"The Nez Perces never wanted war and their history was embedded in the glorious and forbidding geography of the high country of Idaho and Montana for a millennia. Elliott West, one of the most versatile and distinguished historians of the American West, tells this riveting epic story of land, greed, race, and warfare. All whites are not villains and all Indians are not heroic in this saga; but the tragedy of the pursuit and destruction of Chief Joseph and his people by the relentless logic of war is rooted in a U.S. government policy of conquest and racial dominance that we must still reckon with today. This book will make readers weep and then enrich and haunt their imaginations forever."--David W. Blight, Yale University, author of Race and Reunion: The Civil War in American Memory

"A distinguished scholar of American history makes a significant contribution to Oxford's excellent series Pivotal Moments in American History in this definitive analysis of the United States' 1877 war with the Nez Perce... The 1877 war, the Nez Perce's epic journey to reach the Canadian border, American conquest and Indian exile is the heart of the book, and West tells it brilliantly."--Publishers Weekly starred review
"Gripping...Skilled storytelling drives an astute examination of a sad, complicated episode."--Kirkus Reviews
"Based on extensive research in archival papers, government reports, and contemporary sources, this well-written book is an excellent place to start in understanding the Nez Perce War and is highly recommended for all libraries."--Library Journal
"No one writes Western history better than Elliott West. Here he puts the Nez Perce story into the broad context of U.S. national integration while retaining its vivid specificity. A gripping account for both academic and general audiences."--Daniel Walker Howe, Pulitzer Prize-winning author of What Hath God Wrought: The Transformation of America, 1815-1848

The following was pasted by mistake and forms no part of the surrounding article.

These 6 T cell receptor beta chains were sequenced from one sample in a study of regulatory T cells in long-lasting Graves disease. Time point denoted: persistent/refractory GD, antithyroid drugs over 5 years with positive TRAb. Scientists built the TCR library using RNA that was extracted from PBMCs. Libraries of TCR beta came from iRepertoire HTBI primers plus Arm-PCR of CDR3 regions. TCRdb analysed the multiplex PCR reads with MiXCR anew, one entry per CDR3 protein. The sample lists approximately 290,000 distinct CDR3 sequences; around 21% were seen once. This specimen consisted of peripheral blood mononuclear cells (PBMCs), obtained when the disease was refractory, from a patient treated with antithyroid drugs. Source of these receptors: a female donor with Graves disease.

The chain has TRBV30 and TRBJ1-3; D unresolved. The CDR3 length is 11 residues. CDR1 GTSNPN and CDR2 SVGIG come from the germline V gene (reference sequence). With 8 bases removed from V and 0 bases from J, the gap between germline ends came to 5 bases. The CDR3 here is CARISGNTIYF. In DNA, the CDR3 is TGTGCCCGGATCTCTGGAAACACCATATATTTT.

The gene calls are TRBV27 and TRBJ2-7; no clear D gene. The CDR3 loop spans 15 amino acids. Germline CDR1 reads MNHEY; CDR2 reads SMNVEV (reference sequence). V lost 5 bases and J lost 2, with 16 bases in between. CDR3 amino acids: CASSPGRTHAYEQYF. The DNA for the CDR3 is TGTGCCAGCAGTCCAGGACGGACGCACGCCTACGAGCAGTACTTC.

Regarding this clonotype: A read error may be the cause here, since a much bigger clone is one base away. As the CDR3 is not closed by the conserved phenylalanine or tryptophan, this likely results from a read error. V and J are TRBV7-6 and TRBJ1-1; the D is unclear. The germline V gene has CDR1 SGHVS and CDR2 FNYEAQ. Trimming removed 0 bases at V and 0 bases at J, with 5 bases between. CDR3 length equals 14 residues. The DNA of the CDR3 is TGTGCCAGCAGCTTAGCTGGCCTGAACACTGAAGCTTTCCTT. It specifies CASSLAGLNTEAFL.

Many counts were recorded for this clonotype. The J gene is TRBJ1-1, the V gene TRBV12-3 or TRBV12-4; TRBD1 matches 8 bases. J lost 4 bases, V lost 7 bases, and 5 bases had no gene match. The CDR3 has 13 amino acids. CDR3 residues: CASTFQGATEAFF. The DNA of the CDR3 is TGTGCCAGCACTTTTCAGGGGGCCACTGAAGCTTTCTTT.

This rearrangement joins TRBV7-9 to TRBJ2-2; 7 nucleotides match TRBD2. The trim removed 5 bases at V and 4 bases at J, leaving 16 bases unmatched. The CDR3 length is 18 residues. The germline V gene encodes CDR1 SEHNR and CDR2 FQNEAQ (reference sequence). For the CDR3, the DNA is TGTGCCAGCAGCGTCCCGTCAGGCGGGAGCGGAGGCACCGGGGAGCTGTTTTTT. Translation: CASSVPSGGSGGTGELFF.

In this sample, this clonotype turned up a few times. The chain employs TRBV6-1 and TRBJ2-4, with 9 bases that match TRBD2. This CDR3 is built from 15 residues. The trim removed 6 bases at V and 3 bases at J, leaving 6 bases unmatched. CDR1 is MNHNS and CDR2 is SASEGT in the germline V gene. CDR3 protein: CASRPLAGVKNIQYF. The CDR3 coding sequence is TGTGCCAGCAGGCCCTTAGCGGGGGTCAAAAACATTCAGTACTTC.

"In Elliott West's skilled hands, the plangent tale of Chief Joseph and the great hegira of his people comes to immediate life on the page." --Hampton Sides, author of Blood and Thunder
"Powerful and elegant, informative and highly readable, Elliott West's The Last Indian War is one of the most distinguished works on its subject to appear in 30 years. Its core is a fascinating account of how some 800 Nez Perce outwitted the U.S. Army over a 1500-mile retreat. Indians and white army officers, soldiers, politicians and local settlers-all becomeflesh and blood, revealing not only West's profound understanding of Indian culture but his ability to put them within the context our national history as it was becoming a modern industrial nation."--Howard R. Lamar, Sterling Professor Emeritus of History, Yale University
"With his extraordinary gifts for conveying the character of the people of the past and for untangling--but never over-simplifying--the most complex of stories, Elliott West uncovers the unifying patterns in the Civil War and the Indian Wars, the Reconstruction of the South and the incorporation of the West."--Patricia Nelson Limerick, Center of the American West, University of Colorado